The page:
Referral bonuses in hiring a good move
HR professionals say both employees and companies stand to gain from offering referral bonuses to bring in new employees
Referral bonuses have been in the news since transport companies are offering them in a bid to find new staff.
But how successful are such bonuses?
Human resource professionals The New Paper spoke to said it is a good move.
NeXT Career Consulting Group founder Paul Heng said: "For companies, it's a no-brainer because existing employees are helping them to shortlist candidates.
"Employees are more likely to look for people whose values are in line with the company's and that helps the company save on the hiring process."
Mr Heng added that this can also lead to greater job satisfaction for existing and new employees.
"I believe SMRT adopted the referral bonus strategy because of the nature of the careers offered," he said.
"It might be harder to fill the posts of bus captains because they are not the preferred jobs for most Singaporeans, with its long hours and perceived hardship."
Ms Annie Yap, group managing director of human resource consultancy firm AYP Asia Group, said some employees might exploit the incentive by focusing their efforts on referring new colleagues instead of their jobs.
But such cases are rare, she added, stressing that the incentives can lead to greater productivity and a better working environment.
"The company can benefit from the new hires and there would be less strain on current employees. This way, everyone benefits," said Ms Yap.
She added that there is a low chance of existing public bus drivers joining competing public transport companies because of more attractive salaries and benefits.
Job branding, work culture and potential for career advancement are weightier factors that might attract employees to switch to a competing company.
On the other hand, enhanced benefits coming from the new players may motivate some private bus drivers to jump ship," said Ms Yap.
But Singapore School and Private Hire Bus Owners' Association vice-president Neo Thiam Beng, 48, said private bus companies would not be threatened because there is no direct competition.
Mr Neo, who has been in the industry for more than 20 years, explained: "Sure, there will be drivers who will be attracted by the benefits.
"We can't compete with that, but private bus drivers know that they can earn more on the whole."
He added that drivers at his private bus company Advance Coach have a base salary of $500 and are paid $20 per trip. The drivers can "easily" earn more than $3,000 a month if they make eight trips a day.
Mr Neo said: "We don't provide medical or dental benefits, but our (private bus) companies have a more relaxed schedule.
"There are pros and cons to the different industries.
"It's like comparing apple and orange."
New firm offers more attractive benefits
The new transport industry player is dangling attractive benefits.
Most striking of the carrots offered by Tower Transit in its hiring package - 26 weeks of paid maternity leave for female staff members, more than the 16 weeks offered by most employers.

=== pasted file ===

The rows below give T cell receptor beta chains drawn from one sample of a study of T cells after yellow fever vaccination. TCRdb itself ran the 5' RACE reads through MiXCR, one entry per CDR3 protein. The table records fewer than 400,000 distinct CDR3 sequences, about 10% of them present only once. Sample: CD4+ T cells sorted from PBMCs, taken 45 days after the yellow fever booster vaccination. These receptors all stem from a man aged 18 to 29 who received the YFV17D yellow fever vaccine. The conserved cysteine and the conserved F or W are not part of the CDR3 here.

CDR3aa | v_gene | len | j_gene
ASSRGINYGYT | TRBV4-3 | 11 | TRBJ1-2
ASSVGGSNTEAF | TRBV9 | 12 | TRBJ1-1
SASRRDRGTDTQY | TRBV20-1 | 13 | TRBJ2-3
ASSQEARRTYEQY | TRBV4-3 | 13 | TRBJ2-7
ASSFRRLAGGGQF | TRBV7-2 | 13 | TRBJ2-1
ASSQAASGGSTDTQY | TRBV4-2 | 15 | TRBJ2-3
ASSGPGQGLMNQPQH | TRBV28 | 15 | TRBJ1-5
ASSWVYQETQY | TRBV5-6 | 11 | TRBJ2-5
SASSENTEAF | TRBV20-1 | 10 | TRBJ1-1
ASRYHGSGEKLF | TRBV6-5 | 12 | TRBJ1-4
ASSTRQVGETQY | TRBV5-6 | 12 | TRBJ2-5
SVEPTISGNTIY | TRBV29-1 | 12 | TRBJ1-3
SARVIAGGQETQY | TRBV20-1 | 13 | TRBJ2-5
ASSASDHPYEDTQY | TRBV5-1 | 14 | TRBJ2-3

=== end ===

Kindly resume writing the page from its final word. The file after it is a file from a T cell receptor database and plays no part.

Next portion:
It is also offering job redesign for bus captains, removing work such as refuelling, cleaning and parking of buses from their job scope.
Under tripartite guidelines, monthly pay packages for drivers in transport companies are competitive, as rules stipulate that bus drivers with incumbent operators have to be offered jobs by new players on similar, if not better, terms.
From the second quarter of next year, Tower Transit will progressively take over the running of the Bulim bus package which covers 26 bus services in the west.
JOBS GOING FAST
Tower Transit said last Wednesday that it has already filled 600 of its 750 bus captain positions.
The Straits Times reported that 320 of them are bus captains plying the current 26 routes it will take over next year from SBS Transit and SMRT.
Tower Transit also announced last month its offer of a starting monthly basic wage of $1,865 to Singaporean bus captains, where monthly gross pay can reach $3,000 with add-ons for meeting performance incentives.
The basic pay offered by Tower Transit is 5 to 15 per cent higher than that offered by SBS Transit and SMRT, reported The Straits Times earlier this month.
But Tower Transit's total monthly package is similar to SBS Transit's. Tower Transit's non-Singaporean bus captains will start with a basic pay of $1,350 a month.
The Go-Ahead Group, which won the award for the Loyang package last month, has yet to announce details about its remuneration package and will start recruiting only next year.
SMRT, SBS Transit dangle the carrot
Rail and bus service company SMRT was in the news last week when it announced that it is offering existing employees a cash incentive of $1,600 for successful referrals of new bus captains or bus trainers to the company.
The bonus hits $3,000 if the employees refer an engineer who ends up working for the company.
But such a move is not unique to SMRT. SBS Transit has been offering referral bonuses since 2010.
SBS Transit's staff referral programme pays up to $1,700 for Singaporean bus captains and $1,200 for technicians and operations staff who are successfully referred, said senior vice-president of corporate communications Tammy Tan.
SMRT's offer comes amid stiffer competition for bus drivers with the entry of two new London-based operators, Tower Transit and Go-Ahead.